White Mountain Peak, California (14,246')
August 8, 1998
Doug and I met Craig out in Antelope Valley at an In and Out at 6am. The day looked perfect, and good weather was forcast for our quick weekend of camping and bike riding in California's White Mountains.
The previous fall (1997) it had snowed 4 days before our trip and closed White Mountain Road, making what we wanted to do impossible. We had planned to make the easy 7-mile ride from the trailhead up to the summit of White Mountain Peak. We had been waiting for several months for a chance to give it another try.
Craig tailed us up to Big Pine, following Route 14 through the Mojavi Desert, then Route 395 northwest paralleling the Nevada border. At Big Pine we topped off the tanks with gas and headed towards Nevada on Route 168. It is about 12.5 miles to White Mountain Road, then another 25 miles north to the trailhead. Somewhere between Schulman Grove and the Patriarch Grove Craig's truck disappeared from my rearview mirror. Because of the dust I was kicking up, I wasn't sure if he had just disappeared, or if he had been gone for a while. We pulled over and waited. And waited. We found Craig about a mile behind us with a flat tire. We made short work of changing it and were on our way within 10 minutes.
We got to the trailhead at about 1pm, and instantly changed our minds about waiting until Sunday to attempt the peak. The weather was clear and beautiful, and we all felt good. I was (by far) the weakest mountain biker of the three of us, Doug is a machine, he has competed in those 24-hour team riding competions where normal people would sieze up and die (his team came in second recently). Craig is "just" a hard-core biker and rock climber; I was the lacky (and that quickly became appaernt as I struggled up the first incline from 11,680' to the Barcroft Research Station).
The Research Station had some sheep outside, and a few cars and trucks parked around it as we passed by. Just past the station, we crested a hill and got the view of White Mountain Peak a few miles off to the north. The track is an old road, and is still passable, but is very bumpy and covered in most places by small rocks. Riding was pretty easy, but Doug was waiting up for Craig and I as we occasionally fell behind. The middle part of the trail (between the station and the final slope) is on a long plateau that is relatively flat.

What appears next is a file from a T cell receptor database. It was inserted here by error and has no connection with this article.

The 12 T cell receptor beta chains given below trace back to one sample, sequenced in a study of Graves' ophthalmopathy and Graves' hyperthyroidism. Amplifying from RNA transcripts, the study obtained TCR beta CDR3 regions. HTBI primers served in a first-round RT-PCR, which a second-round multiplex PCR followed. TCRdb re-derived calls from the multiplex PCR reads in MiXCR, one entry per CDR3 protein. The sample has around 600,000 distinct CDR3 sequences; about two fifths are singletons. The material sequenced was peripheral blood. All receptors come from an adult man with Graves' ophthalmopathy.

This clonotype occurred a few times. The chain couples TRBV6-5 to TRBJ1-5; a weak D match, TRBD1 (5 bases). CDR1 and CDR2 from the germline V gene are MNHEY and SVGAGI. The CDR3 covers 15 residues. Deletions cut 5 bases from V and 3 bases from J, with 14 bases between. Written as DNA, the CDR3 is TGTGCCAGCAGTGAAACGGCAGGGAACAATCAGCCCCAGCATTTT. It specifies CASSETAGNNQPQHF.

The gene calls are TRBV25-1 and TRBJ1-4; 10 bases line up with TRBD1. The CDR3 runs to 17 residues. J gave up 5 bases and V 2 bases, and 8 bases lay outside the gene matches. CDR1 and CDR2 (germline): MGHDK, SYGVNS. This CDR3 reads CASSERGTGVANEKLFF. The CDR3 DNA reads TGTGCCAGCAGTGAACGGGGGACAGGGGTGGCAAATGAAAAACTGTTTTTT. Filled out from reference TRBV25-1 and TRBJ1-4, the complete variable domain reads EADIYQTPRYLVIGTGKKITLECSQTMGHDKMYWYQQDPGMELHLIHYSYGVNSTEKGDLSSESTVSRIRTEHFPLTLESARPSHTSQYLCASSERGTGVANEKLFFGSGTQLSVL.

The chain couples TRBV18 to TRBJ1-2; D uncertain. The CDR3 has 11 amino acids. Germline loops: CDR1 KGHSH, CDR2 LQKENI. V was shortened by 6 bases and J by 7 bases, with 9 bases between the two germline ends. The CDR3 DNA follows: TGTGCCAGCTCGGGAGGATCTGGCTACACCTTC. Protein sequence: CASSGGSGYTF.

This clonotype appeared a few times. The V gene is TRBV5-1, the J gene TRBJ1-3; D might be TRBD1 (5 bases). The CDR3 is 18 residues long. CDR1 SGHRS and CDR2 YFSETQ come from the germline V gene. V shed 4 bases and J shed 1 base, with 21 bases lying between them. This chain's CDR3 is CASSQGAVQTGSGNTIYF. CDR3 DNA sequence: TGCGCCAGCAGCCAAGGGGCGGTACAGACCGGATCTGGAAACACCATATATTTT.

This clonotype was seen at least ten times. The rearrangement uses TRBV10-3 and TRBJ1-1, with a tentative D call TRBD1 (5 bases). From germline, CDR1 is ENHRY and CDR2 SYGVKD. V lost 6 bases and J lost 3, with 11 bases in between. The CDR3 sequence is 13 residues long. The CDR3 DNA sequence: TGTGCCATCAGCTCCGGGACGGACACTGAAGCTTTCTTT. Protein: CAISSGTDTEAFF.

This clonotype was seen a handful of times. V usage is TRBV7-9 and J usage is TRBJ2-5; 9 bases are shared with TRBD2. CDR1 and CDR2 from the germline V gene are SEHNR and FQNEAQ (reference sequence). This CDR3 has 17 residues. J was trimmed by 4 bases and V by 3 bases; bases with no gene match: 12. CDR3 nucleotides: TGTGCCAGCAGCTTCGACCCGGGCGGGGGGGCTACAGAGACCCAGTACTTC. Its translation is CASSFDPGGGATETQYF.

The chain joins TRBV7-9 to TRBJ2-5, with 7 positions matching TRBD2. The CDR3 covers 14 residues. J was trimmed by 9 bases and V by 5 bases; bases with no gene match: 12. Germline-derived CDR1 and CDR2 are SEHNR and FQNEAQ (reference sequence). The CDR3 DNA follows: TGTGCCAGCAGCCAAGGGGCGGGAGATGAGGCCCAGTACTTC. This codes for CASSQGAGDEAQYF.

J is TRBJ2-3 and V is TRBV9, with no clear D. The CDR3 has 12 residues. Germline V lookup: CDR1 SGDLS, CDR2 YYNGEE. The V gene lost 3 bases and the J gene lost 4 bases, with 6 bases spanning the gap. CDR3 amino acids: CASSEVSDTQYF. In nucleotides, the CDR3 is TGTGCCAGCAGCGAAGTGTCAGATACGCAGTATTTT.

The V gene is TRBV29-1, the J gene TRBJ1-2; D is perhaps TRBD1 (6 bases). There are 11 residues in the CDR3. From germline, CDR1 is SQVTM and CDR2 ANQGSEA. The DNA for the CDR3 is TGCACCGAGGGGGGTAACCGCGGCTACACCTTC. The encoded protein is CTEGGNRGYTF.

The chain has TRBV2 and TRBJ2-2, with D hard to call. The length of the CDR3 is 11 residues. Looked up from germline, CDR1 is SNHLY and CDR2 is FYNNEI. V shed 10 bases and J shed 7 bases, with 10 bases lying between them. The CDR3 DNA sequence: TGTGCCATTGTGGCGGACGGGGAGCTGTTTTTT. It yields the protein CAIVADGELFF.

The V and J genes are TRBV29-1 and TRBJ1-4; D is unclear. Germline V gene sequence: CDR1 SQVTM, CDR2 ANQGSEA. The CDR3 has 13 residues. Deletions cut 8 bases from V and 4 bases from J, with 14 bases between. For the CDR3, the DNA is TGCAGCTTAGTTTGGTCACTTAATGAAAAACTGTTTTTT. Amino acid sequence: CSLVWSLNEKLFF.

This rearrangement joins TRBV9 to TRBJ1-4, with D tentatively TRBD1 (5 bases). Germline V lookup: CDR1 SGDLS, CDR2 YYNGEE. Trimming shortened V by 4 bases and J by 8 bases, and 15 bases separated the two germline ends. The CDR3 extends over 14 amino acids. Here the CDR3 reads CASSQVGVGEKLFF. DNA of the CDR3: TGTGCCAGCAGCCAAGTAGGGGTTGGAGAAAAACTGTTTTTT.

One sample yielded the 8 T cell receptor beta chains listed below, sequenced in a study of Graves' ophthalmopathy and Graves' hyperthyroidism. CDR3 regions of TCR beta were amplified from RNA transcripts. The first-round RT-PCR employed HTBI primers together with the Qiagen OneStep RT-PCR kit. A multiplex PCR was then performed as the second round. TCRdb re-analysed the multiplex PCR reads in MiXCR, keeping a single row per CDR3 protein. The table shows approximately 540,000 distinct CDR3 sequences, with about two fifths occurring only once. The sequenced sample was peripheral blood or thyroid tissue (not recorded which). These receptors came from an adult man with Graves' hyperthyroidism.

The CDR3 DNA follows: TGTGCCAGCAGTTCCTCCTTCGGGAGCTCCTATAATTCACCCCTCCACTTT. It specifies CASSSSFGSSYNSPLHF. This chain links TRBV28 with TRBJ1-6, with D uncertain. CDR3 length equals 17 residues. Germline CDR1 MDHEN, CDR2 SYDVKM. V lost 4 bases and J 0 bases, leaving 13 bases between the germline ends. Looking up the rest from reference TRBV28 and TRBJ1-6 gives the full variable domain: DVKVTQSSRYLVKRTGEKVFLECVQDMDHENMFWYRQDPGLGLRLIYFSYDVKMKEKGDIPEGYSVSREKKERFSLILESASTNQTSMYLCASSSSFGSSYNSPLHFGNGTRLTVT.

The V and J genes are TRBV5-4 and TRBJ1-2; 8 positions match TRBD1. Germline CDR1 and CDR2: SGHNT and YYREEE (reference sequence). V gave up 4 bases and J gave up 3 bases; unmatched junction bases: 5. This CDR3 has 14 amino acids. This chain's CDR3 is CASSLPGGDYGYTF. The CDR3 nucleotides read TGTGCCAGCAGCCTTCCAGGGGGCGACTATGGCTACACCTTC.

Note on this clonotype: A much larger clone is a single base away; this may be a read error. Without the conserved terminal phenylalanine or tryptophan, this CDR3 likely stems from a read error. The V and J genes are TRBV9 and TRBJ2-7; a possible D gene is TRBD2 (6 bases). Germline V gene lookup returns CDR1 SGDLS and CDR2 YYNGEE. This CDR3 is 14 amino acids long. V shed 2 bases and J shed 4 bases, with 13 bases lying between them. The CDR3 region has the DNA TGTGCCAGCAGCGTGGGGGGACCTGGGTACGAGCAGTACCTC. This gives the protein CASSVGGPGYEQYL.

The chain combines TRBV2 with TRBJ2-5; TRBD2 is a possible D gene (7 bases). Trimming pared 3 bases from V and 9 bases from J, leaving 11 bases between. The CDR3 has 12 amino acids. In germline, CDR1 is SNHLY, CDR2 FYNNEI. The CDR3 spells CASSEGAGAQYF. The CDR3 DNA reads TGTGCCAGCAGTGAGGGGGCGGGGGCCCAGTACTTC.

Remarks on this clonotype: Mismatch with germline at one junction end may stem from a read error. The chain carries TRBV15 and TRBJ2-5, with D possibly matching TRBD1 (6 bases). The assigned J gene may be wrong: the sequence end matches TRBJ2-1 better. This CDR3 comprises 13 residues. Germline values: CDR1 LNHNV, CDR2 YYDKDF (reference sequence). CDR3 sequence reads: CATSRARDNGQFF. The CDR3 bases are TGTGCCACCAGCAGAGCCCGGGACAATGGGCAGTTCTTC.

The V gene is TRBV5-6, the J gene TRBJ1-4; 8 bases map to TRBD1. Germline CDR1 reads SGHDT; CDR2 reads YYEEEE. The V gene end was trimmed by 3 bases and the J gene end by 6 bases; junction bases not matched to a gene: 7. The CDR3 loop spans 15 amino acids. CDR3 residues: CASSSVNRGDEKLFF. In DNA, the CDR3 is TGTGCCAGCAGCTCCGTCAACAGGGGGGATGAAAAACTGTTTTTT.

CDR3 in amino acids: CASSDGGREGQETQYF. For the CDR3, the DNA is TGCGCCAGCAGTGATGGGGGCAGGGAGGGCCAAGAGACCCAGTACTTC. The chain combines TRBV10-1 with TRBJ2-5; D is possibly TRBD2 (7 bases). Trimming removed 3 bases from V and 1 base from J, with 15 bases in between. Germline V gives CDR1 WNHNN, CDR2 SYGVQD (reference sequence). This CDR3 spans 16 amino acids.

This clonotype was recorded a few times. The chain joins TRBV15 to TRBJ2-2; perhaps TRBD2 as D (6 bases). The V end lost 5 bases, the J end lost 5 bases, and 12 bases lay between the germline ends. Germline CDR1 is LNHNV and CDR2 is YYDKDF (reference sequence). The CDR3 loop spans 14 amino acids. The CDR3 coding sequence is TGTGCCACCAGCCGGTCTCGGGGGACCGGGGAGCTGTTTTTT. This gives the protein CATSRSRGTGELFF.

Just before the final slope to the summit, the trail loses elevation (about 300' ?) before switchbacking to the small research hut on top. Doug cranked ahead, Craig in the middle, them me bringing up the rear. Just below the summit there was a large snowfield that we decided not to take our bike across. It had been beaten by the sun and was all cupped-out which made for tricky walking in bike shoes. We had been breathing hard and decided to take a short rest with the summit only 15 minutes above us. I remember Craig and Doug talking, then nothing for a while. I just fell asleep. Soundly. They woke me and we took the last few steps onto the summit area. There was a small, locked research hut and a great spot for a few tents, and a wonderful view of the Sierras across the valley. The weather was perfect and the skies clear and we were in no hurry to get back to the parking lot, so we just explored and talked for a while before rock hopping back down to our bikes.
The ride back took about as long as the ride up (about 3 hours). Craig was feeling bad from the altitude and we decided not to camp up in the mountains, but headed to Lone Pine for lower elevations and some food. We were treated to one of the most amazing moon rises I have ever seen as we drove back down towards Route 168. After a rest and some food (at a much lower elevation), Craig was better and we just drove back to LA, arriving 20 hours after leaving.
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updated: 1 November, 2000